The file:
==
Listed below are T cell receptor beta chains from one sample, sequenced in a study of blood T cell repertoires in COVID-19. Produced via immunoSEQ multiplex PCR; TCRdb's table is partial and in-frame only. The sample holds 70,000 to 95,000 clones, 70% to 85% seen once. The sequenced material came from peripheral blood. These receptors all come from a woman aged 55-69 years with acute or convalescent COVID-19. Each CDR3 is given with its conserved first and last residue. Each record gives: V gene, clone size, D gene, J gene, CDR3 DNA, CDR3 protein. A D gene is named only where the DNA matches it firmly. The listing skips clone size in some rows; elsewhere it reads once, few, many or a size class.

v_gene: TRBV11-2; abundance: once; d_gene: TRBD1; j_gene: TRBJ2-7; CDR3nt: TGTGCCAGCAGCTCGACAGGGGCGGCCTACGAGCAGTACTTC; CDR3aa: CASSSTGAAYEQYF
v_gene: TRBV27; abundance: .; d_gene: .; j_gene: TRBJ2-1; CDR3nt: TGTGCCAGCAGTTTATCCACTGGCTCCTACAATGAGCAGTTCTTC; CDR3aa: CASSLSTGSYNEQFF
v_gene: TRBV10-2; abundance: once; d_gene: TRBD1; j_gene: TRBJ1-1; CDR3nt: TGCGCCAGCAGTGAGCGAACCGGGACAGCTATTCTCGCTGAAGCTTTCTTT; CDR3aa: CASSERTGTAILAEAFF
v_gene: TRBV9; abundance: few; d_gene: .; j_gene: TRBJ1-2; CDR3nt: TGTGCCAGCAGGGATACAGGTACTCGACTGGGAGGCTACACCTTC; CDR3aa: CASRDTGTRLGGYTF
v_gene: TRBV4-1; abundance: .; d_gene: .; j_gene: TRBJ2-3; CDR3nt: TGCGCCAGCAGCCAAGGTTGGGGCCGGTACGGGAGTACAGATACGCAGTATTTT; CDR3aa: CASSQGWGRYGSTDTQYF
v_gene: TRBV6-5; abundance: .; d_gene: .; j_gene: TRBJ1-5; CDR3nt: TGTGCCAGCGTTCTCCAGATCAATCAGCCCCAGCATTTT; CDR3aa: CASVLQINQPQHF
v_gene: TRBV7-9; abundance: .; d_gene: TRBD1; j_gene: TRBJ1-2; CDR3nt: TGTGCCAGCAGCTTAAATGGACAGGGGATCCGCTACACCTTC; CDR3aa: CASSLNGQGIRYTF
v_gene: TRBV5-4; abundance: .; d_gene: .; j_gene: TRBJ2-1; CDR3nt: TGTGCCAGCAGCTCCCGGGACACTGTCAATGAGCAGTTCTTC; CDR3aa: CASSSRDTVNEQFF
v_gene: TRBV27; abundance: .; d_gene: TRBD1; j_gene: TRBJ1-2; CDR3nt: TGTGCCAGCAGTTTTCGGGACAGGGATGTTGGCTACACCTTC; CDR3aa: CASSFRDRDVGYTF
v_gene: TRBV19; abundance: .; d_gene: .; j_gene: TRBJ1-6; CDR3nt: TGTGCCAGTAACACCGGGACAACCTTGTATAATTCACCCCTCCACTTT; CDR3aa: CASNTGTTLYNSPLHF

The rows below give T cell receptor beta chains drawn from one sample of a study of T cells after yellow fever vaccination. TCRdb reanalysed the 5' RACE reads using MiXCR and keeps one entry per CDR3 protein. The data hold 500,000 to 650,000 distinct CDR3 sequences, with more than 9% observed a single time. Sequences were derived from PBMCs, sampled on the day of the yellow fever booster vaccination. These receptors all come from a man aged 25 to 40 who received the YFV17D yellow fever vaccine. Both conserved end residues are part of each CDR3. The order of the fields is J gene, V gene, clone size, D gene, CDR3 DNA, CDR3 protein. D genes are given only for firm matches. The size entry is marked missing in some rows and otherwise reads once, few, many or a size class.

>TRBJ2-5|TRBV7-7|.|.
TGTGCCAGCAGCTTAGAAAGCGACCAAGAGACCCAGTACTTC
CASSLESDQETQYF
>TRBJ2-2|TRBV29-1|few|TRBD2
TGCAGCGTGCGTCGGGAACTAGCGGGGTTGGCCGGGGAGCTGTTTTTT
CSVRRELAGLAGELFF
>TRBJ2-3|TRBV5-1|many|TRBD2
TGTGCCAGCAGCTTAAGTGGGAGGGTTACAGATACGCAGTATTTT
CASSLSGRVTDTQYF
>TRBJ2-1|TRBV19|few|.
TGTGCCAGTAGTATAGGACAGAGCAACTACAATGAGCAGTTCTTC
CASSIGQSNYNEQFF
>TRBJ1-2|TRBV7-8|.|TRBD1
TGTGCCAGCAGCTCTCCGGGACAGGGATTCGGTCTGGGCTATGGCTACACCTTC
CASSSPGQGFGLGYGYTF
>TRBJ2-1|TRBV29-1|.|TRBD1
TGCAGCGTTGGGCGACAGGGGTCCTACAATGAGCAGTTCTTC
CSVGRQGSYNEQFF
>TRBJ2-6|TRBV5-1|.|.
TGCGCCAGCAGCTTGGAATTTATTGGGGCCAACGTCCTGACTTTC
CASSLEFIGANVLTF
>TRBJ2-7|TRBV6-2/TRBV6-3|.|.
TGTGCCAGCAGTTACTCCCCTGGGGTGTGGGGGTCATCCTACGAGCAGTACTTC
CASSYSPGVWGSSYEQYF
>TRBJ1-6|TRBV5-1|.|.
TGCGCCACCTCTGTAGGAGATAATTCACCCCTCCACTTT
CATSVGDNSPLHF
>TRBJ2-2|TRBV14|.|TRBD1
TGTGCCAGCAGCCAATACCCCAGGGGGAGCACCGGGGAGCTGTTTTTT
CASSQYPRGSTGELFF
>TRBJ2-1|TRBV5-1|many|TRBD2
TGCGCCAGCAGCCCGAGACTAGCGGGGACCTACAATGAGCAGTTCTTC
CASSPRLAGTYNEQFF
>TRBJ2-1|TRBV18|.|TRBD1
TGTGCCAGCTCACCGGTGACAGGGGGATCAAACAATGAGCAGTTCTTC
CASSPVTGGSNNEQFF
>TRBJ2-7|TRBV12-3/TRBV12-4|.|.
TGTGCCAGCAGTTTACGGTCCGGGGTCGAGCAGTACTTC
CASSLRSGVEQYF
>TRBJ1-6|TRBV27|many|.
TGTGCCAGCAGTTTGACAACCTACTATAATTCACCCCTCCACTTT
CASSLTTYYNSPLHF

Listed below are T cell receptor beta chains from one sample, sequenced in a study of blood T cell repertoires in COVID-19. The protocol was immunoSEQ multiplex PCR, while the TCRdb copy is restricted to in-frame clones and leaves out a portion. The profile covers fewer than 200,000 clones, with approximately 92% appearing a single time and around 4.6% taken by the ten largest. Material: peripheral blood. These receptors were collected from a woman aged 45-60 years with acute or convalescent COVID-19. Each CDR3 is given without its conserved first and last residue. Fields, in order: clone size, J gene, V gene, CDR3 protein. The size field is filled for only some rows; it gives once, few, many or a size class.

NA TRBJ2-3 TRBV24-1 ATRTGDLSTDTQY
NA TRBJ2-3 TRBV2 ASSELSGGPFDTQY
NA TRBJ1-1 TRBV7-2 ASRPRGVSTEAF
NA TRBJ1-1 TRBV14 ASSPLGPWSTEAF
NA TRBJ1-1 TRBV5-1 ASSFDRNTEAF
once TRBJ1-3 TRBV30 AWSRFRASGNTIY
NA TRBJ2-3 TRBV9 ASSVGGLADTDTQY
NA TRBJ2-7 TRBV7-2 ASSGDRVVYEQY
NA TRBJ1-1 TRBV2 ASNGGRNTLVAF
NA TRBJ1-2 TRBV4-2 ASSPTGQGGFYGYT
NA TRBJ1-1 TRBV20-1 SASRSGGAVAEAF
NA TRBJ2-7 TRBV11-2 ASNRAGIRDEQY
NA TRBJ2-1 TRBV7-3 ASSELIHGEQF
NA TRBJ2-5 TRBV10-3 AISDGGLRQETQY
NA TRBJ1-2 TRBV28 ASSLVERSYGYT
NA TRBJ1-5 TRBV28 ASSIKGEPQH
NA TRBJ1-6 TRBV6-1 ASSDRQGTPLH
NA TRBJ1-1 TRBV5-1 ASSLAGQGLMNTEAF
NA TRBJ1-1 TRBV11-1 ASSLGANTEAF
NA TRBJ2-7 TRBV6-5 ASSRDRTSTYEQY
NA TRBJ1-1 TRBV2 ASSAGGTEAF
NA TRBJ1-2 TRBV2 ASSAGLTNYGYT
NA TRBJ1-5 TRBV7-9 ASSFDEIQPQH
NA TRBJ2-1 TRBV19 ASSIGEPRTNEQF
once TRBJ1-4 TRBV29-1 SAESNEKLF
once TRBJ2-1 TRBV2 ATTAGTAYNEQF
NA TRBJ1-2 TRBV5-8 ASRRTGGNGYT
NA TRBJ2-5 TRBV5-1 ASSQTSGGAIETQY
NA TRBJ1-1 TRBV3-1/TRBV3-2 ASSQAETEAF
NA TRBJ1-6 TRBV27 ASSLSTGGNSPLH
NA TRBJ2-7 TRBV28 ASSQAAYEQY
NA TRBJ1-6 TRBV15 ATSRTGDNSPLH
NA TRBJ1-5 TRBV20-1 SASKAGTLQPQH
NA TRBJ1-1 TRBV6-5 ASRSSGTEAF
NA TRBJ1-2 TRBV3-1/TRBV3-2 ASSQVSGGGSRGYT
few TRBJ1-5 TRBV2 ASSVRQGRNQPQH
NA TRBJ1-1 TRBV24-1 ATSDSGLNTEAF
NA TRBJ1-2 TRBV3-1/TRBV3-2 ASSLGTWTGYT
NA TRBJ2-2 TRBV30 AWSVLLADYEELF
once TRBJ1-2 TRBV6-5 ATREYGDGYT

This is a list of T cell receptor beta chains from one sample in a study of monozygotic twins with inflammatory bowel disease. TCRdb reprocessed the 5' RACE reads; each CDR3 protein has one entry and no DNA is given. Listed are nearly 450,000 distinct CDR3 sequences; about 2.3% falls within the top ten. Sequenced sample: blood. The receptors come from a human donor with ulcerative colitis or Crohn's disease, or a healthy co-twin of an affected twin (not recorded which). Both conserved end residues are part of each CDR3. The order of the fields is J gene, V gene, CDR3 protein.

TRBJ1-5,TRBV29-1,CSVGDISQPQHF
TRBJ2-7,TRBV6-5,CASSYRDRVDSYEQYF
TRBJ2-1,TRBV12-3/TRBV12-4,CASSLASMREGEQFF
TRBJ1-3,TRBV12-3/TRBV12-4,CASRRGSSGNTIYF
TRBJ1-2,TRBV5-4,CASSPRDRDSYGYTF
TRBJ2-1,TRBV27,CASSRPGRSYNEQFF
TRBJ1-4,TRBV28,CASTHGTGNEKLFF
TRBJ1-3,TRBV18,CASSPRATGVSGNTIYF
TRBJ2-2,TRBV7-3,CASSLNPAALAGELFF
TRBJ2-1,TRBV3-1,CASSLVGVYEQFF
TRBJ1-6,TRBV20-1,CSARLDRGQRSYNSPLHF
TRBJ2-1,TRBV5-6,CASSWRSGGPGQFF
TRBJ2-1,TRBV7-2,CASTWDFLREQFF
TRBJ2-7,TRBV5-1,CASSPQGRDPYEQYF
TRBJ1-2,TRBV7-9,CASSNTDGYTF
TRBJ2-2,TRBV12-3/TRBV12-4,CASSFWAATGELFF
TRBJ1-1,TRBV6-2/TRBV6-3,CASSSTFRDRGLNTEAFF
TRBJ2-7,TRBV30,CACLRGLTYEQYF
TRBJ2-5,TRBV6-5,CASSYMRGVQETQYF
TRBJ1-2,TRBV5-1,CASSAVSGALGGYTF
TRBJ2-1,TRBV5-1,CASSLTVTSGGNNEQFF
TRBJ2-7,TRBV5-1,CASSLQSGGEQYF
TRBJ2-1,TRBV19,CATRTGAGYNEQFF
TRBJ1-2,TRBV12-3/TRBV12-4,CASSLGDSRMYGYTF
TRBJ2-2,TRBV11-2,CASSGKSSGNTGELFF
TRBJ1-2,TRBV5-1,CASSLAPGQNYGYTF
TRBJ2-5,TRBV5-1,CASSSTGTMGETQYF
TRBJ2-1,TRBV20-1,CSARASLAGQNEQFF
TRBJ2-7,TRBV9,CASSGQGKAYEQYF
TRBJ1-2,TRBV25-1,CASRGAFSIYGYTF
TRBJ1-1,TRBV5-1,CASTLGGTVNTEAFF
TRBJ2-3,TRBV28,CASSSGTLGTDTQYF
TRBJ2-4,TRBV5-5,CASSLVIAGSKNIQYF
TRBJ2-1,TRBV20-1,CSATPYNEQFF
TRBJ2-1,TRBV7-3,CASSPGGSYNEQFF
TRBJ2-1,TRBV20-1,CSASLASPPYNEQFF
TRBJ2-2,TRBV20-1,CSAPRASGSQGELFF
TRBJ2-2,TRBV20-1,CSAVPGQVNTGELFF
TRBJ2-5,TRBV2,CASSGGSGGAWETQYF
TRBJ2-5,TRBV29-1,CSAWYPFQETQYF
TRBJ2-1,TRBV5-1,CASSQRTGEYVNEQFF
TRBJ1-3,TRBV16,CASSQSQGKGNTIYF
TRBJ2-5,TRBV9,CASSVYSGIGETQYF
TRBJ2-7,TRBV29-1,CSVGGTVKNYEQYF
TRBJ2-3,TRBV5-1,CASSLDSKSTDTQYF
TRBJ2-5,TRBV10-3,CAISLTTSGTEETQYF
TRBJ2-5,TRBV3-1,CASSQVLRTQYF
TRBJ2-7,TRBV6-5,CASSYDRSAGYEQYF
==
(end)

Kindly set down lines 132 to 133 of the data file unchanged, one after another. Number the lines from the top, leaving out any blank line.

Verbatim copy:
TRBJ2-1,TRBV20-1,CSASLASPPYNEQFF
TRBJ2-2,TRBV20-1,CSAPRASGSQGELFF